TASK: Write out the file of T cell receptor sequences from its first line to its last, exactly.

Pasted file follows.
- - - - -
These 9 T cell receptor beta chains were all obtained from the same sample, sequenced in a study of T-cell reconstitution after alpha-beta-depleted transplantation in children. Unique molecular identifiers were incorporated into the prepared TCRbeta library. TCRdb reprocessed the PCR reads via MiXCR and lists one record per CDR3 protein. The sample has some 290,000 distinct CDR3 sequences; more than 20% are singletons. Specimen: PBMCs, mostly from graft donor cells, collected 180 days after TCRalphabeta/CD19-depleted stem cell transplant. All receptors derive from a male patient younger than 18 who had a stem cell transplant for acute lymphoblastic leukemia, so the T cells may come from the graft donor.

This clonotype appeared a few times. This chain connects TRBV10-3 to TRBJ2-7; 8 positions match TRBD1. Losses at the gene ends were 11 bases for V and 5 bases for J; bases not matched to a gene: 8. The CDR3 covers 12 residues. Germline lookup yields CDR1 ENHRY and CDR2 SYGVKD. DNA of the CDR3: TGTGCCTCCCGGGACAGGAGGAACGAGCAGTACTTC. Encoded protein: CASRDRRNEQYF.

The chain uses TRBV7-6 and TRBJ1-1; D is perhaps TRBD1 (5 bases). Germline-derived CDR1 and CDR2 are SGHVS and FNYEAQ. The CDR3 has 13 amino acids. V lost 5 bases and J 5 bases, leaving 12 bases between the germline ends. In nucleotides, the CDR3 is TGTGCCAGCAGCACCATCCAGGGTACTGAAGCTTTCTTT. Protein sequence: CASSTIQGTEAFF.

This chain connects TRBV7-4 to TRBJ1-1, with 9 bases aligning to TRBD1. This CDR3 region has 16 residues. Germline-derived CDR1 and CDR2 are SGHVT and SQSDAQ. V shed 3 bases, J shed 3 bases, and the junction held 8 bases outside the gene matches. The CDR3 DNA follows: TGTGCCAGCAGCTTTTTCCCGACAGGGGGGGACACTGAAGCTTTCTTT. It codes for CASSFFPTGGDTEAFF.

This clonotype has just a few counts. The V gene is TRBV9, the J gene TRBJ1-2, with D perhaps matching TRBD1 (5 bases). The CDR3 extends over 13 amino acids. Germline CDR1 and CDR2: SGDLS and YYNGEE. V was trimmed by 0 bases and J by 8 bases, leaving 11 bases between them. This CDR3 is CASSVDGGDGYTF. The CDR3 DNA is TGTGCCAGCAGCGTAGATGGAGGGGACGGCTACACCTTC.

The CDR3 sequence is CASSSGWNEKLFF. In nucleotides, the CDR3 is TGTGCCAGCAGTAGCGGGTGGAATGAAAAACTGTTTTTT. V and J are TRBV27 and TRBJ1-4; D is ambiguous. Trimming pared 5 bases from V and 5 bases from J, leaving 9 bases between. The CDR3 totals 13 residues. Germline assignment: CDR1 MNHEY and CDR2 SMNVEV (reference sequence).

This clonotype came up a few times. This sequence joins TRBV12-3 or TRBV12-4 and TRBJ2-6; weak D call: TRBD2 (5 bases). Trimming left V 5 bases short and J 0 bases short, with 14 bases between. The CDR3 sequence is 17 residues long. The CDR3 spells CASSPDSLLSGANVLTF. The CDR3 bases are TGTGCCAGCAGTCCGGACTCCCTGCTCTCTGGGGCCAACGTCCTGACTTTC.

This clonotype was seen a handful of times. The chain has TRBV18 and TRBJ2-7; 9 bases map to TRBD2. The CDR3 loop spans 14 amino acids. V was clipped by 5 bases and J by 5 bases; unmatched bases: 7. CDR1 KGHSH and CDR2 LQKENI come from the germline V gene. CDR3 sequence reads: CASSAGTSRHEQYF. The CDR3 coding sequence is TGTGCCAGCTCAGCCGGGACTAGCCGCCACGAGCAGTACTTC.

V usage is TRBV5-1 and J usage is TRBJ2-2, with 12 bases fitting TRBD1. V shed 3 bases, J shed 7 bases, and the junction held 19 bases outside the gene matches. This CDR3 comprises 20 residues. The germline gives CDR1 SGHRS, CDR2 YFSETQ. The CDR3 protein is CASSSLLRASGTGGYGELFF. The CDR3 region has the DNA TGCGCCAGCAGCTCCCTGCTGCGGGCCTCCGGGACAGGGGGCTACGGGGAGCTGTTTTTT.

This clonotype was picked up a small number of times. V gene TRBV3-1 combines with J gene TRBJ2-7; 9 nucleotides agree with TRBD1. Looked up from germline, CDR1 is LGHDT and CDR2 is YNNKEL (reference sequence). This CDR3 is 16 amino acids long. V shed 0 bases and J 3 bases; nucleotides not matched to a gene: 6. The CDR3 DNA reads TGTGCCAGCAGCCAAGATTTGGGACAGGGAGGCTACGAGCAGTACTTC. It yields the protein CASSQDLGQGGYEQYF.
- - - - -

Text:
These 9 T cell receptor beta chains were all obtained from the same sample, sequenced in a study of T-cell reconstitution after alpha-beta-depleted transplantation in children. Unique molecular identifiers were incorporated into the prepared TCRbeta library. TCRdb reprocessed the PCR reads via MiXCR and lists one record per CDR3 protein. The sample has some 290,000 distinct CDR3 sequences; more than 20% are singletons. Specimen: PBMCs, mostly from graft donor cells, collected 180 days after TCRalphabeta/CD19-depleted stem cell transplant. All receptors derive from a male patient younger than 18 who had a stem cell transplant for acute lymphoblastic leukemia, so the T cells may come from the graft donor.

This clonotype appeared a few times. This chain connects TRBV10-3 to TRBJ2-7; 8 positions match TRBD1. Losses at the gene ends were 11 bases for V and 5 bases for J; bases not matched to a gene: 8. The CDR3 covers 12 residues. Germline lookup yields CDR1 ENHRY and CDR2 SYGVKD. DNA of the CDR3: TGTGCCTCCCGGGACAGGAGGAACGAGCAGTACTTC. Encoded protein: CASRDRRNEQYF.

The chain uses TRBV7-6 and TRBJ1-1; D is perhaps TRBD1 (5 bases). Germline-derived CDR1 and CDR2 are SGHVS and FNYEAQ. The CDR3 has 13 amino acids. V lost 5 bases and J 5 bases, leaving 12 bases between the germline ends. In nucleotides, the CDR3 is TGTGCCAGCAGCACCATCCAGGGTACTGAAGCTTTCTTT. Protein sequence: CASSTIQGTEAFF.

This chain connects TRBV7-4 to TRBJ1-1, with 9 bases aligning to TRBD1. This CDR3 region has 16 residues. Germline-derived CDR1 and CDR2 are SGHVT and SQSDAQ. V shed 3 bases, J shed 3 bases, and the junction held 8 bases outside the gene matches. The CDR3 DNA follows: TGTGCCAGCAGCTTTTTCCCGACAGGGGGGGACACTGAAGCTTTCTTT. It codes for CASSFFPTGGDTEAFF.

This clonotype has just a few counts. The V gene is TRBV9, the J gene TRBJ1-2, with D perhaps matching TRBD1 (5 bases). The CDR3 extends over 13 amino acids. Germline CDR1 and CDR2: SGDLS and YYNGEE. V was trimmed by 0 bases and J by 8 bases, leaving 11 bases between them. This CDR3 is CASSVDGGDGYTF. The CDR3 DNA is TGTGCCAGCAGCGTAGATGGAGGGGACGGCTACACCTTC.

The CDR3 sequence is CASSSGWNEKLFF. In nucleotides, the CDR3 is TGTGCCAGCAGTAGCGGGTGGAATGAAAAACTGTTTTTT. V and J are TRBV27 and TRBJ1-4; D is ambiguous. Trimming pared 5 bases from V and 5 bases from J, leaving 9 bases between. The CDR3 totals 13 residues. Germline assignment: CDR1 MNHEY and CDR2 SMNVEV (reference sequence).

This clonotype came up a few times. This sequence joins TRBV12-3 or TRBV12-4 and TRBJ2-6; weak D call: TRBD2 (5 bases). Trimming left V 5 bases short and J 0 bases short, with 14 bases between. The CDR3 sequence is 17 residues long. The CDR3 spells CASSPDSLLSGANVLTF. The CDR3 bases are TGTGCCAGCAGTCCGGACTCCCTGCTCTCTGGGGCCAACGTCCTGACTTTC.

This clonotype was seen a handful of times. The chain has TRBV18 and TRBJ2-7; 9 bases map to TRBD2. The CDR3 loop spans 14 amino acids. V was clipped by 5 bases and J by 5 bases; unmatched bases: 7. CDR1 KGHSH and CDR2 LQKENI come from the germline V gene. CDR3 sequence reads: CASSAGTSRHEQYF. The CDR3 coding sequence is TGTGCCAGCTCAGCCGGGACTAGCCGCCACGAGCAGTACTTC.

V usage is TRBV5-1 and J usage is TRBJ2-2, with 12 bases fitting TRBD1. V shed 3 bases, J shed 7 bases, and the junction held 19 bases outside the gene matches. This CDR3 comprises 20 residues. The germline gives CDR1 SGHRS, CDR2 YFSETQ. The CDR3 protein is CASSSLLRASGTGGYGELFF. The CDR3 region has the DNA TGCGCCAGCAGCTCCCTGCTGCGGGCCTCCGGGACAGGGGGCTACGGGGAGCTGTTTTTT.

This clonotype was picked up a small number of times. V gene TRBV3-1 combines with J gene TRBJ2-7; 9 nucleotides agree with TRBD1. Looked up from germline, CDR1 is LGHDT and CDR2 is YNNKEL (reference sequence). This CDR3 is 16 amino acids long. V shed 0 bases and J 3 bases; nucleotides not matched to a gene: 6. The CDR3 DNA reads TGTGCCAGCAGCCAAGATTTGGGACAGGGAGGCTACGAGCAGTACTTC. It yields the protein CASSQDLGQGGYEQYF.